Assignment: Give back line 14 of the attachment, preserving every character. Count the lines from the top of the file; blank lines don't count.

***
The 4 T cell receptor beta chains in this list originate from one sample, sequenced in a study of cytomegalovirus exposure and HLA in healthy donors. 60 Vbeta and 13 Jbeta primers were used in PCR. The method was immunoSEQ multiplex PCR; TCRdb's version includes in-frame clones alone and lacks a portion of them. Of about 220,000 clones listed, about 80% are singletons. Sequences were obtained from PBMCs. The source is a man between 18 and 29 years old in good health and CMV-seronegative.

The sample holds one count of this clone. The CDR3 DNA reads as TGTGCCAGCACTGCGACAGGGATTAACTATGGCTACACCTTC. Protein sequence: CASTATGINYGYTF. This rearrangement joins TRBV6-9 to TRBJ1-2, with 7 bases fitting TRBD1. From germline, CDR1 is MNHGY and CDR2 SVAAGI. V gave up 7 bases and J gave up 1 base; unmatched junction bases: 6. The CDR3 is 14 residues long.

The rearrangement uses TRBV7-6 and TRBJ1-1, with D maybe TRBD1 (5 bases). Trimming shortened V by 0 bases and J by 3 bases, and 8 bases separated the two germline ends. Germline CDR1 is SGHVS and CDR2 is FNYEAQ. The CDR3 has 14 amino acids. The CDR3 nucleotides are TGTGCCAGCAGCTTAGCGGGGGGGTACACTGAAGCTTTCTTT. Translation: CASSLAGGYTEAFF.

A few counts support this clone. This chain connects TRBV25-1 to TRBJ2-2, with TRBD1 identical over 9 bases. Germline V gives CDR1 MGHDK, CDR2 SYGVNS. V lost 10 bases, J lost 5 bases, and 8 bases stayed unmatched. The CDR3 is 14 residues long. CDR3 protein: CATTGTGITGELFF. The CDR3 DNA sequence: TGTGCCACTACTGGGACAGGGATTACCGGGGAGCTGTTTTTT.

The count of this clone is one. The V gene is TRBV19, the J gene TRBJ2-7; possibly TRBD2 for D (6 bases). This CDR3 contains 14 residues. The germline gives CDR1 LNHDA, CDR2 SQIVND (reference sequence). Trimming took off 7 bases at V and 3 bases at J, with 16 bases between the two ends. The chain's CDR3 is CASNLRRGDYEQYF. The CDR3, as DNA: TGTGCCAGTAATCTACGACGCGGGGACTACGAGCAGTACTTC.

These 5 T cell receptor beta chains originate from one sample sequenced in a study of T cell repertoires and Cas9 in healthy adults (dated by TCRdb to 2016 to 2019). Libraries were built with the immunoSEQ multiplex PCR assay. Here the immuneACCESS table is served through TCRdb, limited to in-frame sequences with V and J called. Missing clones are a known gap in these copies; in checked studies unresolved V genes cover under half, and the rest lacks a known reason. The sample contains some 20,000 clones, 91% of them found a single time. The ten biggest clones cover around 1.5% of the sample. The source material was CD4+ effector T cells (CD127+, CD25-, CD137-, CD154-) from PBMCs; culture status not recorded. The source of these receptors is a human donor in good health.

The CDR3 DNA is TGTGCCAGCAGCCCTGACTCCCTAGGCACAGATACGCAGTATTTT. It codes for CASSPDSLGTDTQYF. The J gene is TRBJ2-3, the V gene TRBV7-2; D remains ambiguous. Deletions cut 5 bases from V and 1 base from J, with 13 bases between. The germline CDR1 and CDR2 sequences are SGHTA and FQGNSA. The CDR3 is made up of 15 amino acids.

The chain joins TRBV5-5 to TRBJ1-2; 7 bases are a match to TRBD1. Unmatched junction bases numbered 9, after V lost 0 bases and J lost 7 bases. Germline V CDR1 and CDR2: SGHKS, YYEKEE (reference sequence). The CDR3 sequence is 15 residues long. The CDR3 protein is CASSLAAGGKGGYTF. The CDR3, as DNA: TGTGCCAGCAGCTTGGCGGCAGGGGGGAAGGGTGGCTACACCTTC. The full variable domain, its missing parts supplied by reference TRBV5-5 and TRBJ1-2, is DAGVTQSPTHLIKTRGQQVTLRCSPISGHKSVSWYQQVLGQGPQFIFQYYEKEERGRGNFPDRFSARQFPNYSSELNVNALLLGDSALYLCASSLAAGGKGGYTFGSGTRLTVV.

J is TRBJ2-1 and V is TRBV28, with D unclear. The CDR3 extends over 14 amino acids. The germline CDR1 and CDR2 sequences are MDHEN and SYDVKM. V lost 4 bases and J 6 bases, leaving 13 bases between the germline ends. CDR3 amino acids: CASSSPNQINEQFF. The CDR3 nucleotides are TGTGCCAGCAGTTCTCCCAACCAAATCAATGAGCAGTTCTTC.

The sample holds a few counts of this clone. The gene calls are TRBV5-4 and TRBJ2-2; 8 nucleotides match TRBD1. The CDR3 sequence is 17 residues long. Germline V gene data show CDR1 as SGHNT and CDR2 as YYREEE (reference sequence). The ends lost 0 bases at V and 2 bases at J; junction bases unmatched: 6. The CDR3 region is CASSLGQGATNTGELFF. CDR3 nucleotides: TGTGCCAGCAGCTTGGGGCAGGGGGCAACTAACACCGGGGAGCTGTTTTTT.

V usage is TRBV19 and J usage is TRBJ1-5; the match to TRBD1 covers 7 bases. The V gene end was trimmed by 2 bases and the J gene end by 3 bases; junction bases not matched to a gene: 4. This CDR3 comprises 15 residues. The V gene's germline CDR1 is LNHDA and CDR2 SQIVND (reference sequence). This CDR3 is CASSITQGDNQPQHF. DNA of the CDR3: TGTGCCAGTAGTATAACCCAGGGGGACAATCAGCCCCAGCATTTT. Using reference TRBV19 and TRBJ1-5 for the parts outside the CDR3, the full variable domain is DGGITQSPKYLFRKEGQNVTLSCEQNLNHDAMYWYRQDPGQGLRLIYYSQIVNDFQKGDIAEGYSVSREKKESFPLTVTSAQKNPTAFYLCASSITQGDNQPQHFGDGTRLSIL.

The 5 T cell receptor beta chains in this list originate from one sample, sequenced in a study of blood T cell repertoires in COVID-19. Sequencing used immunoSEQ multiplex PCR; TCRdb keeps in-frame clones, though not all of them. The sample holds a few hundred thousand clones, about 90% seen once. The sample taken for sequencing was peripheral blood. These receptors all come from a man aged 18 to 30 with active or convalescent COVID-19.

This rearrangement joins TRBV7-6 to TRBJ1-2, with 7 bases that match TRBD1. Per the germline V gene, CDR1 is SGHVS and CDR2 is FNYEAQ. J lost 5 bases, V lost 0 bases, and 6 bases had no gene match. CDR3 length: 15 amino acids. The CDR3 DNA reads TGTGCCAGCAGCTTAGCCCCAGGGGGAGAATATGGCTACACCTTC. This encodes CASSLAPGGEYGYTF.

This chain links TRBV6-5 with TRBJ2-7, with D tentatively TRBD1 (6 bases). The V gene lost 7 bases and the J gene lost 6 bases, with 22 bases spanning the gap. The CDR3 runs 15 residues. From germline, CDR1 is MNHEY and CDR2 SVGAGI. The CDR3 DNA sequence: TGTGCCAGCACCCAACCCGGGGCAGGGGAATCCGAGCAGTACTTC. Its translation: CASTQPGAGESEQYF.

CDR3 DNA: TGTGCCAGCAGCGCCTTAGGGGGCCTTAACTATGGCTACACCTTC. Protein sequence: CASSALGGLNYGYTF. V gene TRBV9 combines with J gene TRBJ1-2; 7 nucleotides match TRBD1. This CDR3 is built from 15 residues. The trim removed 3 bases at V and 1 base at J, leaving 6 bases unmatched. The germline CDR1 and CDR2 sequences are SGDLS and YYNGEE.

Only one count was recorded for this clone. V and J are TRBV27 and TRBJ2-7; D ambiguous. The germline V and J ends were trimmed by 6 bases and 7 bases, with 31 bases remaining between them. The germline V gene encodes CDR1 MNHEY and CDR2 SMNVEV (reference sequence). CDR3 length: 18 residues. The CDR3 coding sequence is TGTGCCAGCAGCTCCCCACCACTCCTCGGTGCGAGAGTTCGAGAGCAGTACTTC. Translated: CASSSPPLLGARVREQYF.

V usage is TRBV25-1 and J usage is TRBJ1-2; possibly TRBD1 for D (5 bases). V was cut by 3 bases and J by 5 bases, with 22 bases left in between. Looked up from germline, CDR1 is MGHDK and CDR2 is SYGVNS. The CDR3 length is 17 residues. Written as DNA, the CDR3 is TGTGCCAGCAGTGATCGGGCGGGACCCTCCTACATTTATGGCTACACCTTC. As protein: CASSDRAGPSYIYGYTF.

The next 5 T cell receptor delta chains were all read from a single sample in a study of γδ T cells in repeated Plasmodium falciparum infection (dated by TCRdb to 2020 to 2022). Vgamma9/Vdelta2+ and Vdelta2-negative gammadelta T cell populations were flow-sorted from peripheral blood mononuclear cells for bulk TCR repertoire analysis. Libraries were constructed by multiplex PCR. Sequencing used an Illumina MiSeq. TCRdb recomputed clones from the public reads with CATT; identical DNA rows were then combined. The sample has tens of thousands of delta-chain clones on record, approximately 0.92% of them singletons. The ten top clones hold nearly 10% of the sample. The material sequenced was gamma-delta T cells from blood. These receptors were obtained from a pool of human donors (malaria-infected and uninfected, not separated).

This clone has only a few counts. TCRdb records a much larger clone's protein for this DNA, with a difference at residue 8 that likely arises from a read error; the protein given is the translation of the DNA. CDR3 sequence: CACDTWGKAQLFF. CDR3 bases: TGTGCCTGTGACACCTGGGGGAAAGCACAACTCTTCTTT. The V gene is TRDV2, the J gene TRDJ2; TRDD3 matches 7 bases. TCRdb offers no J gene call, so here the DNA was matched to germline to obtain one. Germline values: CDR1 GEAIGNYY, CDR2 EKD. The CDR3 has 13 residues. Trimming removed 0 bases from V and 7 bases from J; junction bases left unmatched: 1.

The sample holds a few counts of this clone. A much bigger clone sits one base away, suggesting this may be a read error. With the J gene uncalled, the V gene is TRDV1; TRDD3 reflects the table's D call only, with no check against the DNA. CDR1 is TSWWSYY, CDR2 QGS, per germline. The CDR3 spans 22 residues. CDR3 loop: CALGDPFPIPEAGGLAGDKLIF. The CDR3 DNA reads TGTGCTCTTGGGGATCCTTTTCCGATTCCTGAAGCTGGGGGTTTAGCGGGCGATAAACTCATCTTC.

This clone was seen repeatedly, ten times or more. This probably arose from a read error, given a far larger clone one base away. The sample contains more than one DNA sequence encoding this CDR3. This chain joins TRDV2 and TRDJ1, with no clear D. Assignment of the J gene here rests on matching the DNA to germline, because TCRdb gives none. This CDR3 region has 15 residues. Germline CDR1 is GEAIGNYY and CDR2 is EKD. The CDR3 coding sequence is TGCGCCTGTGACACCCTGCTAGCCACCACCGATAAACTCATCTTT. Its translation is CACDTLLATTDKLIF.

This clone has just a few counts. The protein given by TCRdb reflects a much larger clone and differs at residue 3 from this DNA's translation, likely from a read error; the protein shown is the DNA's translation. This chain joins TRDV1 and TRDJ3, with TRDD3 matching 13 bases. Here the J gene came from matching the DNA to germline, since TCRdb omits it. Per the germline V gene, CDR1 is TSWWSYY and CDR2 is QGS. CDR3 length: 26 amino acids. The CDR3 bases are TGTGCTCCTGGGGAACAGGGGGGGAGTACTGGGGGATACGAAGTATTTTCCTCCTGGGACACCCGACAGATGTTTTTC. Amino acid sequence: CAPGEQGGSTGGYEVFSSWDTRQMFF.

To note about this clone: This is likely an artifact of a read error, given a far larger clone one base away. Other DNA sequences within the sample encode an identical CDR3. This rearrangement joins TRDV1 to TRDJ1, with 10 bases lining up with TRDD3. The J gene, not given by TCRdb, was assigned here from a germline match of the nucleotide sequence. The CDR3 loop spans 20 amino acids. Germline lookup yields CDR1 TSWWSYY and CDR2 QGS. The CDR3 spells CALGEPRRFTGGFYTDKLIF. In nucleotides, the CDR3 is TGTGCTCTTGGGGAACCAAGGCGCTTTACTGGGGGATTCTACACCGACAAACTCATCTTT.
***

This chain links TRBV6-5 with TRBJ2-7, with D tentatively TRBD1 (6 bases). The V gene lost 7 bases and the J gene lost 6 bases, with 22 bases spanning the gap. The CDR3 runs 15 residues. From germline, CDR1 is MNHEY and CDR2 SVGAGI. The CDR3 DNA sequence: TGTGCCAGCACCCAACCCGGGGCAGGGGAATCCGAGCAGTACTTC. Its translation: CASTQPGAGESEQYF.